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July 29th, 2013

Editors are busy people, especially in today’s economic climate with a squeeze on their budgets and a reduction in their staff.

That’s why it’s vital that your first contact – the ‘pitch’ or ‘query’ – makes a good impression. Follow these five steps and you won’t go far wrong:

michelle higgs1.         Stick to the point

The editor doesn’t want to know what you had for breakfast, how many children you have or where you’re going on holiday. All you need to tell him or her is what your article is about and why the readers of this particular magazine or newspaper would be interested in it. This is even more important if you are pitching by email as an editor may not even open your message if the subject line does not appeal or catch the eye.


2.         Be professional

This should go without saying, but an editor will not be impressed if your letter or email has any spelling or grammatical errors. You can’t just rely on your computer’s spell check facility because it won’t pick up, for instance, ‘there’ when you mean ‘their’. Check and double-check your writing and, if necessary, ask a trusted friend or relative to look it over as well.


3.         Offer to write ‘on spec’

When you’re first starting out as a beginner writer with no published work, editors will have to take a considerable risk in commissioning an article from you. You can make it easier for them by offering to write the piece ‘on spec’. This means that the editor agrees to look at it; if he or she likes it, it will be published and paid for but if not, it will be returned and you can pitch it elsewhere. Always offer to write the piece to the editor’s preferred number of words.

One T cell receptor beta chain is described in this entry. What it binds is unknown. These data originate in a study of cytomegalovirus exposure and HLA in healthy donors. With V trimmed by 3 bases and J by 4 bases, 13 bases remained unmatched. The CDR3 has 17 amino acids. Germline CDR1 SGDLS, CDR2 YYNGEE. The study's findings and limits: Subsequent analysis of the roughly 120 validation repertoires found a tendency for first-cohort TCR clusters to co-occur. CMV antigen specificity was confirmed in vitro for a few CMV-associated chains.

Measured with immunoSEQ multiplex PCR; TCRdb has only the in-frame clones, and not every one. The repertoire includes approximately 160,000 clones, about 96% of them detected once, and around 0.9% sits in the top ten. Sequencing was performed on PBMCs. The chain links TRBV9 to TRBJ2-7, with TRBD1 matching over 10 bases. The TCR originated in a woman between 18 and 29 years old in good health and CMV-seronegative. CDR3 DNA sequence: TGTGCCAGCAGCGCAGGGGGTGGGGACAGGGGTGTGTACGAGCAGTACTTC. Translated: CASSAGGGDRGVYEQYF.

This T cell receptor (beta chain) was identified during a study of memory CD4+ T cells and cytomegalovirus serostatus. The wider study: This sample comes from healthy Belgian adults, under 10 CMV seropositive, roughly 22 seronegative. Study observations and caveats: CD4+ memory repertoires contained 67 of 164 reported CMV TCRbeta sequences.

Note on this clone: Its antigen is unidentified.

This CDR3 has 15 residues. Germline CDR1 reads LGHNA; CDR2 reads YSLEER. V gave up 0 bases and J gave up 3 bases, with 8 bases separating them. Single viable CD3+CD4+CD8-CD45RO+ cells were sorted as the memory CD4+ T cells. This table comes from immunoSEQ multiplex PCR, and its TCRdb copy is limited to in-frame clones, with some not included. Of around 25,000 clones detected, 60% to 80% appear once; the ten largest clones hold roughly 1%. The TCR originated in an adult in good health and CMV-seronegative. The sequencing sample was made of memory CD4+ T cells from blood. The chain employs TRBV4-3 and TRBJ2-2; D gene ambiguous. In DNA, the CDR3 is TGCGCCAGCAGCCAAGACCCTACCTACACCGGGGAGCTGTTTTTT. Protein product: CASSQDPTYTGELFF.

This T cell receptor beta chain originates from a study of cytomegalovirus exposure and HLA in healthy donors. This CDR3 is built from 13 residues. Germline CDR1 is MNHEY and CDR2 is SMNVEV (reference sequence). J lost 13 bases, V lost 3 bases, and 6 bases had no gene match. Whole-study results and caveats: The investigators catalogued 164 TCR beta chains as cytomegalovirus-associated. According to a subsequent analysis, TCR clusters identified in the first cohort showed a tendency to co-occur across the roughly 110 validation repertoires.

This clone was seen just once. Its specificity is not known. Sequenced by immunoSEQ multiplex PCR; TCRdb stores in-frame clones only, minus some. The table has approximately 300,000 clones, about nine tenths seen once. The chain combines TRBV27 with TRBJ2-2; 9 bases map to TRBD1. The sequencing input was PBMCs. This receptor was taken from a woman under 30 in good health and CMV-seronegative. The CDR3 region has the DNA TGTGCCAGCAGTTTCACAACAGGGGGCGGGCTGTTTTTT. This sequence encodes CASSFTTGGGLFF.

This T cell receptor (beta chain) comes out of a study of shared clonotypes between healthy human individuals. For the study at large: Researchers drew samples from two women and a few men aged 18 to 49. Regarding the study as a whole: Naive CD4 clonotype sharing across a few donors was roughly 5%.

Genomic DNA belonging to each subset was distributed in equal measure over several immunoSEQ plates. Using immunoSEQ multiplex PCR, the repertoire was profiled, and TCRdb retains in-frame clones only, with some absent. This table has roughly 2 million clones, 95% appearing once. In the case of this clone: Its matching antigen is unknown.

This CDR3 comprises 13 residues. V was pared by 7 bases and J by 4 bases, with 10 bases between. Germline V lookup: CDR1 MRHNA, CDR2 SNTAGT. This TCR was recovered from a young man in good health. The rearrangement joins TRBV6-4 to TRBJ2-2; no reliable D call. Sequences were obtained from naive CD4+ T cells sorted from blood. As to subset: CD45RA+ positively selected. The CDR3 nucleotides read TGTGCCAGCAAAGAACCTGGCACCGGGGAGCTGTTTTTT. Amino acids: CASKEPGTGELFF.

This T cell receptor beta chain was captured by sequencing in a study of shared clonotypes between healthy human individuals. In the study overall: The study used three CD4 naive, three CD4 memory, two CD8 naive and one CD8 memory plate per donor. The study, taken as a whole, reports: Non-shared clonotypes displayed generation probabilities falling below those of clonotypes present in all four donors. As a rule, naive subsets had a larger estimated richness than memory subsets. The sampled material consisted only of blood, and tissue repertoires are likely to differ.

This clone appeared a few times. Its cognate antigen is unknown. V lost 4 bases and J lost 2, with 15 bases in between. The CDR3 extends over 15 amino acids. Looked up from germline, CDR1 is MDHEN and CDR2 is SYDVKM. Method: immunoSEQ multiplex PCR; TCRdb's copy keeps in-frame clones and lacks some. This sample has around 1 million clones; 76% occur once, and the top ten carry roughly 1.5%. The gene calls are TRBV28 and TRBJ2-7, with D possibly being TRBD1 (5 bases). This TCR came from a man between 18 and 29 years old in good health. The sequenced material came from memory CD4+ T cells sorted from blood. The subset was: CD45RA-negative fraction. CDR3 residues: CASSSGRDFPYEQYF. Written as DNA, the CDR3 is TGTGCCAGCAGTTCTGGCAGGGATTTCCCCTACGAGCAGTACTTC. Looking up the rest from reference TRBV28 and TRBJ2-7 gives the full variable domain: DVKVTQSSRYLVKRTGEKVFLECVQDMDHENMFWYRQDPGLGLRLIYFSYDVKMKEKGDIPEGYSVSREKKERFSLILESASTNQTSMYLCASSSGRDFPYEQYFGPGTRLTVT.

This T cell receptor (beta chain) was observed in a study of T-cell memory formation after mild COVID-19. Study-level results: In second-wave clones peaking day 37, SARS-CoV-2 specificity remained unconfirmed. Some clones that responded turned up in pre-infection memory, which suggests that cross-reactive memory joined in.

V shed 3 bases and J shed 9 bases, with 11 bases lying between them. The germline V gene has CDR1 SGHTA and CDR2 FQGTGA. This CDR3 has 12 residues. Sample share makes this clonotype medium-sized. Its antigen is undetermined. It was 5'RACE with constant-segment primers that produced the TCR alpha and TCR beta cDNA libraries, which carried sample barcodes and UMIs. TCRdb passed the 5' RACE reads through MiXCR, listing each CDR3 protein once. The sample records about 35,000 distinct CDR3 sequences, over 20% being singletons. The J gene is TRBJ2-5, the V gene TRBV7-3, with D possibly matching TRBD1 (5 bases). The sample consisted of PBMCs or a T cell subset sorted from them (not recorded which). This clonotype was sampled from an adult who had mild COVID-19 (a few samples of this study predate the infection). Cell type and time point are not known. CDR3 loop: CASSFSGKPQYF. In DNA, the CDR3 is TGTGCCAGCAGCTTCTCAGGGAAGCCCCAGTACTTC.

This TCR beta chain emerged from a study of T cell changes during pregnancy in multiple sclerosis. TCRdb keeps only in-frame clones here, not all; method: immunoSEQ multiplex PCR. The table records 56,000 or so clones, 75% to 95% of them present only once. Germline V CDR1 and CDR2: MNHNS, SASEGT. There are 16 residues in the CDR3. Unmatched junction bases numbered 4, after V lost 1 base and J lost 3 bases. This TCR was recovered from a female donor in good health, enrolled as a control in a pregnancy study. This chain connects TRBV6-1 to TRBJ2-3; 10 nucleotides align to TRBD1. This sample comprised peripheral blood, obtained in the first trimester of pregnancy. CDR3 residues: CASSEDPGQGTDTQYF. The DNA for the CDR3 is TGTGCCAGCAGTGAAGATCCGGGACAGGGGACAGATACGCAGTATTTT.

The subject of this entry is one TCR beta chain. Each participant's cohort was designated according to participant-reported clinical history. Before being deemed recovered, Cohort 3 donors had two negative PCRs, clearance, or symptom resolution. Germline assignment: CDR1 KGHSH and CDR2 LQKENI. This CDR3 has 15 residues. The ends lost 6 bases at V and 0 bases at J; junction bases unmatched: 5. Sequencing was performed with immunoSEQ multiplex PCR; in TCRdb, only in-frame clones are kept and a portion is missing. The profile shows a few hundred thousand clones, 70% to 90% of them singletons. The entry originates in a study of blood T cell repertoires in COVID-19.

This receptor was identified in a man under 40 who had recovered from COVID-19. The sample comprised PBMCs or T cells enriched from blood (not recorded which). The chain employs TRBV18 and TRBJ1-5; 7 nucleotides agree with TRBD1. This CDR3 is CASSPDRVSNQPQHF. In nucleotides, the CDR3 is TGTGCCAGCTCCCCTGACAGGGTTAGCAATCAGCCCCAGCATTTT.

4.         Highlight your credentials

If you haven’t yet had any writing published and have no cuttings to show an editor, it can be difficult to know how to describe your writing experience. In this case, the best thing to do is to say: ‘I’m a freelance writer with a strong interest in X and X. If you’re interested in this idea, I’d be happy to provide a more detailed outline.’ If the editor asks to see cuttings, just be honest and say you don’t have any yet.


5.         Name-drop!

If you’ve succeeded in getting some work published, whether it was paid or unpaid, make sure you mention the names of the magazines or newspapers in the pitch. For example, ‘I have written for X, Y and Z and can provide relevant cuttings on request’. The cuttings could be in the form of a URL link (if they’ve appeared online) or you could email a PDF of scanned cuttings if the editor asks to see them.


Finally, if your pitch is rejected, don’t take it personally. Simply offer it to another publication, but only after you’ve done your homework by researching it properly. Good luck!

Michelle Higgs started her freelance writing career in 1995. She writes on various topics including history and heritage, education, interiors, travel and the environment. She is also the author of six social history books. Her forthcoming book, ‘A Visitor’s Guide to Victorian England’, will be published in February 2014. She also tutors on the Writers’ Bureau non-fiction and journalism courses. Visit her website to find out more about her writing; you can also follow her on Twitter (@MichelleHiggs11).


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